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What is Journal Impact Factor?
Journal Impact Factor is a measure of the frequency with which the "average article" in a journal has been cited in a given period of time.
Where to Find Impact Factors?
Different sources will give different measures of journal impact as each is drawing from its own database content. CPUT provides access to two sources for journal impact figures: Scopus and Google Metrics. On the right, you will see examples of both.
When doing journal comparisons, be sure to compare like with like. Do not compare the SJR of Journal A with the h5-index of Journal B. Rather compare the SJR of both journals, or the h5-index.
Do not make cross-discipline comparisons as citation and publication behaviour differs in different fields.
Scopus Journal Analyser
The Scopus Journal Analyzer provides a measure of journal performance. Scopus includes over 21 000 peer-reviewed publications from 5,000 publishers; the Analyzer enables you to compare up to 10 journals simultaneously, back to 1996.
The Scopus Journal Analyzer includes 2 journal metrics:
- SJR (SCImago Journal Rank) is a prestige measure based on the idea that all citations are not created equal. With SJR, the subject field, quality and reputation have a direct effect on the value of a citation. (About SJR)
- SNIP (Source Normalized Impact per Paper) measures citation impact by weighting citations based on the total number of citations in a specific subject field. The impact of a single citation is given higher value in subject areas where citations are less likely, and vice versa. (About SNIP)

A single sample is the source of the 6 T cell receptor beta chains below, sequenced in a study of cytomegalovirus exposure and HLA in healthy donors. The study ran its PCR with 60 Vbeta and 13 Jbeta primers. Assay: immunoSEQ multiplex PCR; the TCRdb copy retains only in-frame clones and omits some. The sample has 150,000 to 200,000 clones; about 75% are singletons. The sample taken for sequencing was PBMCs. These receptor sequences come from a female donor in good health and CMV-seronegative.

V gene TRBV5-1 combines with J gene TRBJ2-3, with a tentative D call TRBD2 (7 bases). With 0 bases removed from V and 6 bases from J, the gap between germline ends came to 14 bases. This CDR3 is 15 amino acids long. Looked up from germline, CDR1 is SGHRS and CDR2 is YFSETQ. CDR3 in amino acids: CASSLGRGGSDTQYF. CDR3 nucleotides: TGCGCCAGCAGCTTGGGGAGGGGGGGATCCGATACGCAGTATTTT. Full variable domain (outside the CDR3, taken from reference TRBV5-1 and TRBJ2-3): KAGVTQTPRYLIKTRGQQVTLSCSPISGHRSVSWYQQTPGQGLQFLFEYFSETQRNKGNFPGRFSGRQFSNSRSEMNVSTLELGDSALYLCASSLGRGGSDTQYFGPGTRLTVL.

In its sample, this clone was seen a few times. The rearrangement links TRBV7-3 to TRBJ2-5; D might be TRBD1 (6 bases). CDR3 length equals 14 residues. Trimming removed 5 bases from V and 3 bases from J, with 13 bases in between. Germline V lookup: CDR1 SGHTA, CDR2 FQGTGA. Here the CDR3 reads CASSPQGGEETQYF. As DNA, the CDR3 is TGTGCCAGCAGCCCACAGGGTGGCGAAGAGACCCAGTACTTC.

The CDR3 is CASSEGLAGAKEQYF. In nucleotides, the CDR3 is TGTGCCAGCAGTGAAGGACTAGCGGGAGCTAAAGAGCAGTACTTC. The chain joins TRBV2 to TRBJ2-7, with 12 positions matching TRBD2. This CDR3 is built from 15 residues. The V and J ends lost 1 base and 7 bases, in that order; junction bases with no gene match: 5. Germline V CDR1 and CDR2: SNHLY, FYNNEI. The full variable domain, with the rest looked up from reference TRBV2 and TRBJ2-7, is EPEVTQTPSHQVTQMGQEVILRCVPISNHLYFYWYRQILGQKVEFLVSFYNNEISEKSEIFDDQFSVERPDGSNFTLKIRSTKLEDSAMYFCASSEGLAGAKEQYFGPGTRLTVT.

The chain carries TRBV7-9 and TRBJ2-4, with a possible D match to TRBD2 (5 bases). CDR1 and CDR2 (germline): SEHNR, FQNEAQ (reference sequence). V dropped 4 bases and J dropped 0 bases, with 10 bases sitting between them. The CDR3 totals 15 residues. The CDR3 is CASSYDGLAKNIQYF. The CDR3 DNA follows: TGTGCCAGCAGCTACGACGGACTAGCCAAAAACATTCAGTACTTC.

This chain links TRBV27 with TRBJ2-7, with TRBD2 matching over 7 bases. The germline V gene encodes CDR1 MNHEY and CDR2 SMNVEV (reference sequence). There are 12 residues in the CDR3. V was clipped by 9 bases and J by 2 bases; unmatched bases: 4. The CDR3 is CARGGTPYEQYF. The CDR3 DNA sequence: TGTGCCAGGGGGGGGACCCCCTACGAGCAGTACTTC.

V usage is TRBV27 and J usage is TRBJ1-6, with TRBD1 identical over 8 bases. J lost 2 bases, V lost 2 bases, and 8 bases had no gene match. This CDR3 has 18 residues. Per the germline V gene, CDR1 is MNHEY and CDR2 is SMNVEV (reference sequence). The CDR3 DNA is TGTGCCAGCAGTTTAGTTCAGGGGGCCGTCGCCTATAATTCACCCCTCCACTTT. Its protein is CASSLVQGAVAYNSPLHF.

To use Journal Analyzer:
- Login to Scopus, then select Analyze Journal from the bar at the top. Search usings journal title, ISSN or publisher. Limits can be applied by Scopus Subject Categories. Here is the visual Scopus Journal Analyser Tutorial
Comparison of Journals using the SJR Metric Tool
Google Metrics bases its calculations on Google Scholar, which has a wide base that is not subject to quality control.
It gives two measures of journal impact:
- h5-index is the h-index for articles published in the last 5 complete years. It is the largest number h such that h articles published in 2009-2013 have at least h citations each.
- h5-median for a publication is the median number of citations for the articles that make up its h5-index.
To access Google Metrics, follow these steps:
- Go to Google Scholar.
- Click Metrics near the top.
- Search for your journal title to vew the Google Metrics.
Example of Google Metrics